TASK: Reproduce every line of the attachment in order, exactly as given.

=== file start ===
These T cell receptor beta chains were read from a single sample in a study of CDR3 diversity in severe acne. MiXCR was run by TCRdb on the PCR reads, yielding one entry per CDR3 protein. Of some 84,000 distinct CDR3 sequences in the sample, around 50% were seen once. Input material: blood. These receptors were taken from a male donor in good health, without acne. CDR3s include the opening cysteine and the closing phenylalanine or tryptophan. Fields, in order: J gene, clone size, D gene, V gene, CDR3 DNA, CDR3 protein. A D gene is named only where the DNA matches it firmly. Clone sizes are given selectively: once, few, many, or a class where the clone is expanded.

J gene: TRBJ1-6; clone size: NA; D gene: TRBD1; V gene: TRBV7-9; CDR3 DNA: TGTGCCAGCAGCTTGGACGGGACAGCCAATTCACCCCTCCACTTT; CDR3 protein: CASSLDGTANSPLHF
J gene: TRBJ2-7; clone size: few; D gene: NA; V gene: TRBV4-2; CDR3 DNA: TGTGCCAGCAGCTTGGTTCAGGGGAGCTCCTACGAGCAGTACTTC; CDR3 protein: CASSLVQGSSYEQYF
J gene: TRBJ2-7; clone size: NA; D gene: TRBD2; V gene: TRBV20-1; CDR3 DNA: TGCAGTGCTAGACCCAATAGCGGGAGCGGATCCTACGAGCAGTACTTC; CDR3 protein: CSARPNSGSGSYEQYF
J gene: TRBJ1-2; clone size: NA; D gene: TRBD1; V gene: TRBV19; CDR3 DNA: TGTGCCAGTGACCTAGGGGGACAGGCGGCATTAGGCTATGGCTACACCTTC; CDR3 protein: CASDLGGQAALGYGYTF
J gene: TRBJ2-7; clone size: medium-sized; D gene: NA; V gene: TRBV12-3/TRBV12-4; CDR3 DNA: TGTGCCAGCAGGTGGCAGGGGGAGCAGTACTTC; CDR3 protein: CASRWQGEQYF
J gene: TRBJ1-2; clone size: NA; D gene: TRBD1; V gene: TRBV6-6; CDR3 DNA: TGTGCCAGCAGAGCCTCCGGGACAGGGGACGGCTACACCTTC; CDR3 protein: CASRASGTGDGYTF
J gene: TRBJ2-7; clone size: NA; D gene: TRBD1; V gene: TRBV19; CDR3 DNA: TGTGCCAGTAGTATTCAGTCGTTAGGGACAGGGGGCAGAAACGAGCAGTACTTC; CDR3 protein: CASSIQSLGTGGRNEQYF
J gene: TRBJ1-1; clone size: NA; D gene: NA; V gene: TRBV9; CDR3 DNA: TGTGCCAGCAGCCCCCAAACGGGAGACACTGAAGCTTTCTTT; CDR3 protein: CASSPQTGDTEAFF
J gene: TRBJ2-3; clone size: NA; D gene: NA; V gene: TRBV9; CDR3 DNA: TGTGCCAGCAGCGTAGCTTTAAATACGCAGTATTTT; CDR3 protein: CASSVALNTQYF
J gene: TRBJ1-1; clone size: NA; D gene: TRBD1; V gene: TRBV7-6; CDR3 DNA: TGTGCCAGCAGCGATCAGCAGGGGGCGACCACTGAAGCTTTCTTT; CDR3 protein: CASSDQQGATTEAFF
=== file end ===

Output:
These T cell receptor beta chains were read from a single sample in a study of CDR3 diversity in severe acne. MiXCR was run by TCRdb on the PCR reads, yielding one entry per CDR3 protein. Of some 84,000 distinct CDR3 sequences in the sample, around 50% were seen once. Input material: blood. These receptors were taken from a male donor in good health, without acne. CDR3s include the opening cysteine and the closing phenylalanine or tryptophan. Fields, in order: J gene, clone size, D gene, V gene, CDR3 DNA, CDR3 protein. A D gene is named only where the DNA matches it firmly. Clone sizes are given selectively: once, few, many, or a class where the clone is expanded.

J gene: TRBJ1-6; clone size: NA; D gene: TRBD1; V gene: TRBV7-9; CDR3 DNA: TGTGCCAGCAGCTTGGACGGGACAGCCAATTCACCCCTCCACTTT; CDR3 protein: CASSLDGTANSPLHF
J gene: TRBJ2-7; clone size: few; D gene: NA; V gene: TRBV4-2; CDR3 DNA: TGTGCCAGCAGCTTGGTTCAGGGGAGCTCCTACGAGCAGTACTTC; CDR3 protein: CASSLVQGSSYEQYF
J gene: TRBJ2-7; clone size: NA; D gene: TRBD2; V gene: TRBV20-1; CDR3 DNA: TGCAGTGCTAGACCCAATAGCGGGAGCGGATCCTACGAGCAGTACTTC; CDR3 protein: CSARPNSGSGSYEQYF
J gene: TRBJ1-2; clone size: NA; D gene: TRBD1; V gene: TRBV19; CDR3 DNA: TGTGCCAGTGACCTAGGGGGACAGGCGGCATTAGGCTATGGCTACACCTTC; CDR3 protein: CASDLGGQAALGYGYTF
J gene: TRBJ2-7; clone size: medium-sized; D gene: NA; V gene: TRBV12-3/TRBV12-4; CDR3 DNA: TGTGCCAGCAGGTGGCAGGGGGAGCAGTACTTC; CDR3 protein: CASRWQGEQYF
J gene: TRBJ1-2; clone size: NA; D gene: TRBD1; V gene: TRBV6-6; CDR3 DNA: TGTGCCAGCAGAGCCTCCGGGACAGGGGACGGCTACACCTTC; CDR3 protein: CASRASGTGDGYTF
J gene: TRBJ2-7; clone size: NA; D gene: TRBD1; V gene: TRBV19; CDR3 DNA: TGTGCCAGTAGTATTCAGTCGTTAGGGACAGGGGGCAGAAACGAGCAGTACTTC; CDR3 protein: CASSIQSLGTGGRNEQYF
J gene: TRBJ1-1; clone size: NA; D gene: NA; V gene: TRBV9; CDR3 DNA: TGTGCCAGCAGCCCCCAAACGGGAGACACTGAAGCTTTCTTT; CDR3 protein: CASSPQTGDTEAFF
J gene: TRBJ2-3; clone size: NA; D gene: NA; V gene: TRBV9; CDR3 DNA: TGTGCCAGCAGCGTAGCTTTAAATACGCAGTATTTT; CDR3 protein: CASSVALNTQYF
J gene: TRBJ1-1; clone size: NA; D gene: TRBD1; V gene: TRBV7-6; CDR3 DNA: TGTGCCAGCAGCGATCAGCAGGGGGCGACCACTGAAGCTTTCTTT; CDR3 protein: CASSDQQGATTEAFF